Divorce can be difficult for children under the best of circumstances. Unfortunately, there is a disproportionately high incidence of divorce among the parents of disabled children. Resolving custody and child support issues where there are children with special needs can present a complex challenge, what ever the nature of the disability may be. The attorneys at Greenberg & Krieger have had substantial experience handling divorces involving children with special needs.

Child Support and the Child with Special Needs

Beyond the need for basic child support, children with special needs present critical issues with regard to educational decision making; health and medical care (including the need for special therapies and advocates), and challenges with regard to social and recreational opportunities. Is specialized child care assistance needed? For children with a disability, meeting their needs may entail costs and expenses that go beyond those provided for in the child support guidelines. They also may qualify for child support that extends beyond the age limit that applies to children without special needs.

Spousal Maintenance and Alimony

Primary responsibility for caring for a disabled child can impact a parent’s ability to pursue employment. Alimony and support needs are impacted when managing the care of the child is a full time job.

Visitation and Custody

Who is the primary care giver? Who makes medical decisions? Educational decisions? Who is the primary interface with outside care providers and educators? Parents need to work together in making choices. Divorcing parents need to put the child first and take a thoughtful approach to child visitation arrangements and transitions of all kinds.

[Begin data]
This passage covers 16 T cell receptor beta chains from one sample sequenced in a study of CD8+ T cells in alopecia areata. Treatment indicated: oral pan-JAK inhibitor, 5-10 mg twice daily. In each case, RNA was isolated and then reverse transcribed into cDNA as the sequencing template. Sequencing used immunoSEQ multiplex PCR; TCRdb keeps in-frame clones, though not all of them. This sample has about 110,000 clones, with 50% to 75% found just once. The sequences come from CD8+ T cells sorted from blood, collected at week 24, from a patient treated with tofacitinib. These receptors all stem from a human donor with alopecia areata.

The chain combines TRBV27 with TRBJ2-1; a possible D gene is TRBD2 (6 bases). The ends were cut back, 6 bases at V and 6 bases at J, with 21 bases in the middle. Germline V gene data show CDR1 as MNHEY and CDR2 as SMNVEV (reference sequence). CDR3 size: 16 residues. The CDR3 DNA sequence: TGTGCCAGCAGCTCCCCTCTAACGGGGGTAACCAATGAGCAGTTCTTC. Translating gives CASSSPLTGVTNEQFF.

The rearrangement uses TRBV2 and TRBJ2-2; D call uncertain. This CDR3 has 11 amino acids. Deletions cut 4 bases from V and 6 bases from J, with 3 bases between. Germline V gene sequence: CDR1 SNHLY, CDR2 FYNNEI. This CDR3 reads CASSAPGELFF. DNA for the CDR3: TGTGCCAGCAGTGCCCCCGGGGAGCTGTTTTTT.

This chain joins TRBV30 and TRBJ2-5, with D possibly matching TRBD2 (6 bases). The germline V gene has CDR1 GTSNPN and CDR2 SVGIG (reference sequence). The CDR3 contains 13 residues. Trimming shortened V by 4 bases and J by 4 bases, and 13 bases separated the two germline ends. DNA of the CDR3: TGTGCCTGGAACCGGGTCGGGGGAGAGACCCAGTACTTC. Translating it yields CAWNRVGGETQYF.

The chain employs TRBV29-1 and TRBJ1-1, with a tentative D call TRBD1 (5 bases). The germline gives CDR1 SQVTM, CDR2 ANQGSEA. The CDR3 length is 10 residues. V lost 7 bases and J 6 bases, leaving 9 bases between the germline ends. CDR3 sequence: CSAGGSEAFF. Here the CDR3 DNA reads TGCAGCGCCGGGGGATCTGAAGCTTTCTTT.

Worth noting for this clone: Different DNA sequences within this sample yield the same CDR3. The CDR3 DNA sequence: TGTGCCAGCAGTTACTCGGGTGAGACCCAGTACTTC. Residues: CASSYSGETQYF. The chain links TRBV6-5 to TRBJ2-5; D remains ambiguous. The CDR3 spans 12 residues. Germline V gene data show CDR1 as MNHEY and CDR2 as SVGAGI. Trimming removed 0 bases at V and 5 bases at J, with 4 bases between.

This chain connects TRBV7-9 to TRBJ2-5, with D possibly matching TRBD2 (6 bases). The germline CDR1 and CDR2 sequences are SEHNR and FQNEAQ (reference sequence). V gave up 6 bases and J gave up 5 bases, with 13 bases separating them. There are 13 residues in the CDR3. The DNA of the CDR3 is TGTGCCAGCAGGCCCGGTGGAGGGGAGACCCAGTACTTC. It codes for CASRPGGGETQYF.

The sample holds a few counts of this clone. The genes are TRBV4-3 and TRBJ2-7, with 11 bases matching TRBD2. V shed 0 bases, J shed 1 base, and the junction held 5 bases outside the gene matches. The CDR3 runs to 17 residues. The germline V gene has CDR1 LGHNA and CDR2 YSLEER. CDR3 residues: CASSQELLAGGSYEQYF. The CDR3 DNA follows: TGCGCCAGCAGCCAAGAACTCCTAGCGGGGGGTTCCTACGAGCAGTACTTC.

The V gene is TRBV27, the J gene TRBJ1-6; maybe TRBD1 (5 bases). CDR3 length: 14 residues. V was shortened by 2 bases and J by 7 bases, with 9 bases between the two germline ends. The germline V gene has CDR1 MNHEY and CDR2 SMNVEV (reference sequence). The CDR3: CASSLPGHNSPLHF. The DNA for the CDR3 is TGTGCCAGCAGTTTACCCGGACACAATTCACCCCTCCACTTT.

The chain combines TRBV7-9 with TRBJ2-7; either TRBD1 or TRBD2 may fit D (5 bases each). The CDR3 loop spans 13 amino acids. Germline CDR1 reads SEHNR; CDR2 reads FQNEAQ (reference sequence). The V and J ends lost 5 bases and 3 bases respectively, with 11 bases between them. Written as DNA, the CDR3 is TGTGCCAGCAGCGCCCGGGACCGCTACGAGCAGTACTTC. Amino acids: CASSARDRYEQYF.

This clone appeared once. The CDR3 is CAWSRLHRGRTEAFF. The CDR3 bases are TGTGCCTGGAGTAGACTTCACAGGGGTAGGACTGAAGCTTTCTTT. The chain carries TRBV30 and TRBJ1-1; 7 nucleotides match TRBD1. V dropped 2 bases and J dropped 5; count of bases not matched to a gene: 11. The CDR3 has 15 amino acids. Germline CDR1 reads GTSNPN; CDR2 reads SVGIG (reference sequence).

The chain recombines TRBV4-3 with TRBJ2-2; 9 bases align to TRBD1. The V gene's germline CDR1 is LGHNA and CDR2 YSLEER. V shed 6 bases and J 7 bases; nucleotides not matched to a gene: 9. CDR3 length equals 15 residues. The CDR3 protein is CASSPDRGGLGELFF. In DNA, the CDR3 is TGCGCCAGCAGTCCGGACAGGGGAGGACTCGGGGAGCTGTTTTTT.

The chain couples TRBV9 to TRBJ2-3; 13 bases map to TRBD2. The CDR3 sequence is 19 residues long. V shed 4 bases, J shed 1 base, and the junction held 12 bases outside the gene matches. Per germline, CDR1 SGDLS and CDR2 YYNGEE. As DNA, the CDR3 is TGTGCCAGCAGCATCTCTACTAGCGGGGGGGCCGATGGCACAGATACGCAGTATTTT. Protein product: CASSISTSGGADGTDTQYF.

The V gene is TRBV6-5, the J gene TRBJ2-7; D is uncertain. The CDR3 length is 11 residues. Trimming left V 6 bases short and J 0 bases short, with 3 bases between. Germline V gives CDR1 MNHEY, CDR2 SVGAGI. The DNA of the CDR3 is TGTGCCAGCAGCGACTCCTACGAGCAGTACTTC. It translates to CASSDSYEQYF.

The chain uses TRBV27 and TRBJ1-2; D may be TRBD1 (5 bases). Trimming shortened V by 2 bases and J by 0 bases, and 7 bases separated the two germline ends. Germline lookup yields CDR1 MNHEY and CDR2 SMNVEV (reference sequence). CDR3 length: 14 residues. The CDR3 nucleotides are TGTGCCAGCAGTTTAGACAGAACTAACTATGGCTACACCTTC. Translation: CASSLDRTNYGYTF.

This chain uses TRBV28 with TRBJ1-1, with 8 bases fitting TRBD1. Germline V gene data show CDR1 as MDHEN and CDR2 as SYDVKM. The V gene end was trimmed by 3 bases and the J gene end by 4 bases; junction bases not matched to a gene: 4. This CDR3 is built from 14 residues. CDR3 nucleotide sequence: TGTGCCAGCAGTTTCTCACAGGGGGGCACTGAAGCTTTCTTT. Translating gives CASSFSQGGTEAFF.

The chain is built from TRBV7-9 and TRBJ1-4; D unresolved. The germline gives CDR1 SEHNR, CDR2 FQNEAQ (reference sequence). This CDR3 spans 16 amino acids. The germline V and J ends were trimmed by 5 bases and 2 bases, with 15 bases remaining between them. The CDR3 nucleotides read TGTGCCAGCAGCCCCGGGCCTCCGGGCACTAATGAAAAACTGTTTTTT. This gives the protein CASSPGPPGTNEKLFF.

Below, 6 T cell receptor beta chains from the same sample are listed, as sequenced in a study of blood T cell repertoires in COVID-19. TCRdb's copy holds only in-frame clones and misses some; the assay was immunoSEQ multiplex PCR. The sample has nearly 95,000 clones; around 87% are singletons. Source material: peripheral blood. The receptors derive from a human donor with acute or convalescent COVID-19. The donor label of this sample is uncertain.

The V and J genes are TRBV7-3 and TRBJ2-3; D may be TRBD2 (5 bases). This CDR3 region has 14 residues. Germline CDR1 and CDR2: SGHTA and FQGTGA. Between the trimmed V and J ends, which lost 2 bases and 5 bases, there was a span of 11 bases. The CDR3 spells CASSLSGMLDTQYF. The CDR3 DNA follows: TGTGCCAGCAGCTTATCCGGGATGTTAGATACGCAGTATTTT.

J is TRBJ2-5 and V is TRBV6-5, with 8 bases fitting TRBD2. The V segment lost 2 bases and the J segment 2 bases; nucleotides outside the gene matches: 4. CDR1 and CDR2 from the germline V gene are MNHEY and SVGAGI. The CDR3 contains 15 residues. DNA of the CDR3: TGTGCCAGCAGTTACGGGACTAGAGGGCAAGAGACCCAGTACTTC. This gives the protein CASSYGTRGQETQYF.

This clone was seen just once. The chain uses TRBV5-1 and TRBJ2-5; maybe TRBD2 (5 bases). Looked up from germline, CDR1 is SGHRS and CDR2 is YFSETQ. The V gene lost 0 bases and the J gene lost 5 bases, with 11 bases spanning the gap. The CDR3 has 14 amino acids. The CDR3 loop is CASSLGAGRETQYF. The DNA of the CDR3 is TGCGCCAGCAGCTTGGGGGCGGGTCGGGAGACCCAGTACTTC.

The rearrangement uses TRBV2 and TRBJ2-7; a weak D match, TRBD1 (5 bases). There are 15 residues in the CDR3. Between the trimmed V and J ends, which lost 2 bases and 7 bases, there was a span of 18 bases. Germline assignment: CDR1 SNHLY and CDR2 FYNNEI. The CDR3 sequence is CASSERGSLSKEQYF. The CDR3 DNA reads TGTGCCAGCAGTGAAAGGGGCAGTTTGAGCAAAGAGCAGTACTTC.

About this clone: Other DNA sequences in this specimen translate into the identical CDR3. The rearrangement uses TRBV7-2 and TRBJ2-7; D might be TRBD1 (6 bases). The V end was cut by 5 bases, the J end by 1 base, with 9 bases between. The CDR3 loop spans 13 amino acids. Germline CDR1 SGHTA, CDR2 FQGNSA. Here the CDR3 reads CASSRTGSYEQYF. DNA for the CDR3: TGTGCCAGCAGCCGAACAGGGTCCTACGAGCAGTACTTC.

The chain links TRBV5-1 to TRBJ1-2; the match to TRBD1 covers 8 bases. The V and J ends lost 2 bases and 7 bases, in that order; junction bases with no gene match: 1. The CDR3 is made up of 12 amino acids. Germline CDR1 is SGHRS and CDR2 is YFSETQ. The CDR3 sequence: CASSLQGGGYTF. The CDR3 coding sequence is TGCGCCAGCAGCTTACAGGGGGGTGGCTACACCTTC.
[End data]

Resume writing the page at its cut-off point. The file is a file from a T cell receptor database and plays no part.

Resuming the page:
At the same time the needs of siblings have to be considered. Parenting plans providing predictability and clarity are especially critical for families with children who have special needs.


Finding and funding appropriate education supports and social outlets can be a challenge. Separation Agreements and Parenting Plans need to promote opportunities for children to gain competency and be as independent as possible. If the disabled child is of school age and qualifies, the school system is obligated to identify the disability under mandated eligibility criteria and provide individualized services. Obtaining these services may require intense involvement and advocacy, both by the parents, and by professionals.

Special Needs Trusts

In order to provide for current and future needs and interests, consideration also needs to be given to estate planning. Provisions can be made through a special needs trust, to avoid disqualifying the child from an entitlement program the special needs child depends on. These can be planned and arranged for during the divorce process taking into consideration available assets and resources.

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